08:38:25.187118 IP gateway.bgp > k8s-node-002.infra.prov.io.48508: Flags [.], ack 50, win 512, options [nop,nop,TS val 1364637480 ecr 565665513], length 0
08:38:25.187126 IP gateway.bgp > k8s-node-002.infra.prov.io.48508: Flags [F.], seq 1, ack 50, win 513, options [nop,nop,TS val 1364637480 ecr 565665513], length 0
08:38:25.187175 IP k8s-node-002.infra.prov.io.48508 > gateway.bgp: Flags [F.], seq 50, ack 2, win 229, options [nop,nop,TS val 565665513 ecr 1364637480], length 0
08:38:25.187365 IP gateway.bgp > k8s-node-002.infra.prov.io.48508: Flags [.], ack 51, win 513, options [nop,nop,TS val 1364637480 ecr 565665513], length 0
08:38:33.187621 IP k8s-node-002.infra.prov.io.46011 > gateway.bgp: Flags [S], seq 201089674, win 29200, options [mss 1460,sackOK,TS val 565673514 ecr 0,nop,wscale 7], length 0
08:38:33.187916 IP gateway.bgp > k8s-node-002.infra.prov.io.46011: Flags [S.], seq 671432403, ack 201089675, win 65228, options [mss 1460,nop,wscale 7,sackOK,TS val 1642001523 ecr 565673514], length 0
08:38:33.187950 IP k8s-node-002.infra.prov.io.46011 > gateway.bgp: Flags [.], ack 1, win 229, options [nop,nop,TS val 565673514 ecr 1642001523], length 0
08:38:33.188048 IP k8s-node-002.infra.prov.io.46011 > gateway.bgp: Flags [P.], seq 1:50, ack 1, win 229, options [nop,nop,TS val 565673514 ecr 1642001523], length 49: BGP
08:38:33.188129 IP gateway.bgp > k8s-node-002.infra.prov.io.46011: Flags [F.], seq 1, ack 1, win 513, options [nop,nop,TS val 1642001523 ecr 565673514], length 0
08:38:33.188185 IP k8s-node-002.infra.prov.io.46011 > gateway.bgp: Flags [F.], seq 50, ack 2, win 229, options [nop,nop,TS val 565673514 ecr 1642001523], length 0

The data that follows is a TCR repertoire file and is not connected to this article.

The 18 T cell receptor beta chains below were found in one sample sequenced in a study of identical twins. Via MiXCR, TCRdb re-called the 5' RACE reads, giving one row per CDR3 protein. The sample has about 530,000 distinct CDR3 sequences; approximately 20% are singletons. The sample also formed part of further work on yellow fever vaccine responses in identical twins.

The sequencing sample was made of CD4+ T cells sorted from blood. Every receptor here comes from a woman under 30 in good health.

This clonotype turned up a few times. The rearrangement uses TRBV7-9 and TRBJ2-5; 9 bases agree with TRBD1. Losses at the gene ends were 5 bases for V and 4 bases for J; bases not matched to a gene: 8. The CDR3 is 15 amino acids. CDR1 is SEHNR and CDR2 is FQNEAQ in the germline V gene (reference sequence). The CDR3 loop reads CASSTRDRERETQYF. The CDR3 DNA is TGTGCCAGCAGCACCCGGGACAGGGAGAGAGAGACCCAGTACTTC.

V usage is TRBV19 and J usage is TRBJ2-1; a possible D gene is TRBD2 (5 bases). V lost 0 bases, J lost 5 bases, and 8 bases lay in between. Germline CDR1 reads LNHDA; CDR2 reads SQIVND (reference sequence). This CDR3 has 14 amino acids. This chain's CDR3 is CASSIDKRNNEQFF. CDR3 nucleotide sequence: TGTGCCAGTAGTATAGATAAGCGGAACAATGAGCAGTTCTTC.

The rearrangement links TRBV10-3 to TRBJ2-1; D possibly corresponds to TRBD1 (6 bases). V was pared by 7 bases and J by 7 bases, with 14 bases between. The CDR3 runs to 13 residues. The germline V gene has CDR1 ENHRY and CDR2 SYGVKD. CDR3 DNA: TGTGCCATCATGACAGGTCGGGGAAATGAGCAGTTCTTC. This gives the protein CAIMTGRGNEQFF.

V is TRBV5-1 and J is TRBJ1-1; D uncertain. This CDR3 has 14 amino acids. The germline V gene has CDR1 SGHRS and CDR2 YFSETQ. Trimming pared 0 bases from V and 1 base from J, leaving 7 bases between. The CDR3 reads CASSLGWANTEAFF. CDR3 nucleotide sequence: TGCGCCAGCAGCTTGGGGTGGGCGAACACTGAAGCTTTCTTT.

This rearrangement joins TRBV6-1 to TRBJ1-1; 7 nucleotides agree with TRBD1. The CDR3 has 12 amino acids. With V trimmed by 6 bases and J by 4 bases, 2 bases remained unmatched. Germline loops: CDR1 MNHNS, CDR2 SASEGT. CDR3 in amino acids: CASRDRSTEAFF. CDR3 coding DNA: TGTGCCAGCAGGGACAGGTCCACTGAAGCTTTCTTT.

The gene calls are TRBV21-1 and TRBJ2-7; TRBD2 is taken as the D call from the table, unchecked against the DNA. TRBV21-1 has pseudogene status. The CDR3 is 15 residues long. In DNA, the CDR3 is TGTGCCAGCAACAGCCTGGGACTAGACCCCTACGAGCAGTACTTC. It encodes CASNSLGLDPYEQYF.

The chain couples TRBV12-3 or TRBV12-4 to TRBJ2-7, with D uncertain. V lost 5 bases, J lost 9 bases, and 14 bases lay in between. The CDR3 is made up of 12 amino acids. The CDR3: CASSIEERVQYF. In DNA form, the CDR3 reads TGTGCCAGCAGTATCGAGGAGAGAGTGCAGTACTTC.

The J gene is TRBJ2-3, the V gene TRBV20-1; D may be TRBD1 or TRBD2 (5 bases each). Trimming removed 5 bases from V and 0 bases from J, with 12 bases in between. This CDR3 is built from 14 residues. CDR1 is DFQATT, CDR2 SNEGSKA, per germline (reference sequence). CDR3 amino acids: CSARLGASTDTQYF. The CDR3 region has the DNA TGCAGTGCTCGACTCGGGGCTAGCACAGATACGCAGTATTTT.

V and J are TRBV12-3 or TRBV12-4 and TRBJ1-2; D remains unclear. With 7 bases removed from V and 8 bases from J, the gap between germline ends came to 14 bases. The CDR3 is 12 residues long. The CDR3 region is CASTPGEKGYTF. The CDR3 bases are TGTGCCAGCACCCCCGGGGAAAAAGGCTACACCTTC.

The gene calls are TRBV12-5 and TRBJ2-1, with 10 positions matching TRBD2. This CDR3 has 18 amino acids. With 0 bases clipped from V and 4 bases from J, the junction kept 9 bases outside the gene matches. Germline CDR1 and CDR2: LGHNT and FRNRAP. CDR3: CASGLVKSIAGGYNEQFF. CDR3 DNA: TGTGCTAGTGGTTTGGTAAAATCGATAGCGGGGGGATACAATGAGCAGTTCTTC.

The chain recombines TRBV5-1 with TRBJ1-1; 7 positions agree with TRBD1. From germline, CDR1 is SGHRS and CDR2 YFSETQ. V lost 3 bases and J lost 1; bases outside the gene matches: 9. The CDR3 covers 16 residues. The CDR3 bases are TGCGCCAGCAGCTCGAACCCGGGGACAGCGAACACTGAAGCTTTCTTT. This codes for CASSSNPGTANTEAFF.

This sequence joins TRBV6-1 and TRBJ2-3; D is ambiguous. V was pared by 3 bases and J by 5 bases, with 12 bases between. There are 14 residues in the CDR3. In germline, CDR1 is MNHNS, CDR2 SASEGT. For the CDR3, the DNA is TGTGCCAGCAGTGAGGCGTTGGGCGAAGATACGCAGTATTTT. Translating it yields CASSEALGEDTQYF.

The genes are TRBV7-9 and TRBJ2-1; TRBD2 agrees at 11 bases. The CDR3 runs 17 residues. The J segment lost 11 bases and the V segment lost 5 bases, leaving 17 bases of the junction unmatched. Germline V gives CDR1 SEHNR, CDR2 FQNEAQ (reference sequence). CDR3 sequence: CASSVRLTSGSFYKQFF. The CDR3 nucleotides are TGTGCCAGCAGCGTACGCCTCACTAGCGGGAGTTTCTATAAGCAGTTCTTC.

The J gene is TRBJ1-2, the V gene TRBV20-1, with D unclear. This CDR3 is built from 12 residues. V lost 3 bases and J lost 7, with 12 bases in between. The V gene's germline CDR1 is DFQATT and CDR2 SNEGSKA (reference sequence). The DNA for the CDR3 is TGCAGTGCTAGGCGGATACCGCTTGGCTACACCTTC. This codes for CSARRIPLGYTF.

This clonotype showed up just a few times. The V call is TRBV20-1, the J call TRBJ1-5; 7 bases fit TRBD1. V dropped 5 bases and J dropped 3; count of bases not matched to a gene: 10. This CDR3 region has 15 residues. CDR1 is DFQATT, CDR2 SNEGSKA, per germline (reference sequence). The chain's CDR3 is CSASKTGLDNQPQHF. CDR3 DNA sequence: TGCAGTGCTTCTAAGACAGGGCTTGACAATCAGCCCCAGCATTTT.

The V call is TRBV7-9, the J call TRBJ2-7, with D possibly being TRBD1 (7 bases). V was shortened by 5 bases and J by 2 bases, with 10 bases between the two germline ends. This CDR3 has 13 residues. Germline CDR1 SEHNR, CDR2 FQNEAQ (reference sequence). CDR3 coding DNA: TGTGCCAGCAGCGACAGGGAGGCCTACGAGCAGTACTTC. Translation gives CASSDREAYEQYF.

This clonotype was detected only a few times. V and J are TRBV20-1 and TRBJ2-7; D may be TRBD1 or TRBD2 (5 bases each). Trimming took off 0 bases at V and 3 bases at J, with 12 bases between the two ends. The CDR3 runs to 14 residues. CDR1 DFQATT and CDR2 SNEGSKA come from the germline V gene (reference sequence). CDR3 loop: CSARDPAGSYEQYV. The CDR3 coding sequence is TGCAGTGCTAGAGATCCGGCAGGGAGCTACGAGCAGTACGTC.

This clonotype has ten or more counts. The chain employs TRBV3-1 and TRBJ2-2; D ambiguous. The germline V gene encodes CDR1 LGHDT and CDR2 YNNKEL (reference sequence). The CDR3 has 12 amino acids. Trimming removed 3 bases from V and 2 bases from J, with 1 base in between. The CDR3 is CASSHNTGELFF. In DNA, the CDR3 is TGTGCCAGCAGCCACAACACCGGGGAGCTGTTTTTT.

08:38:33.188269 IP gateway.bgp > k8s-node-002.infra.prov.io.46011: Flags [R], seq 671432404, win 0, length 0
08:38:33.188304 IP gateway.bgp > k8s-node-002.infra.prov.io.46011: Flags [R], seq 671432405, win 0, length 0
@danderson

This comment has been minimized.

Copy link
Member

danderson commented Apr 30, 2018

Okay, the pod is stable, good - now the problem seems to be somewhere in configuration. The BGP session is getting terminated by pfSense after MetalLB sends its OPEN message. In your original report, it stated that the last error was "AS unacceptable"

... So, why is the AS unacceptable? I have no idea. It looks to me like a perfectly fine iBGP session, but the router is rejecting it.

It looks like pfSense uses OpenBGPD, which is not one that I've tested against in the past :(. To figure out more, I'm going to have to reproduce this on a local testbench.

The tcpdump was good, however to really dissect the packets I need a pcap. Can you tcpdump -i any -s 1500 -w bug.pcap port 179, capture the same thing you just did (just kill the speaker pod and then give it a couple of minutes to collect some attempts), and attach it to the bug? That'll let me drill down into the BGP packets and see what's what.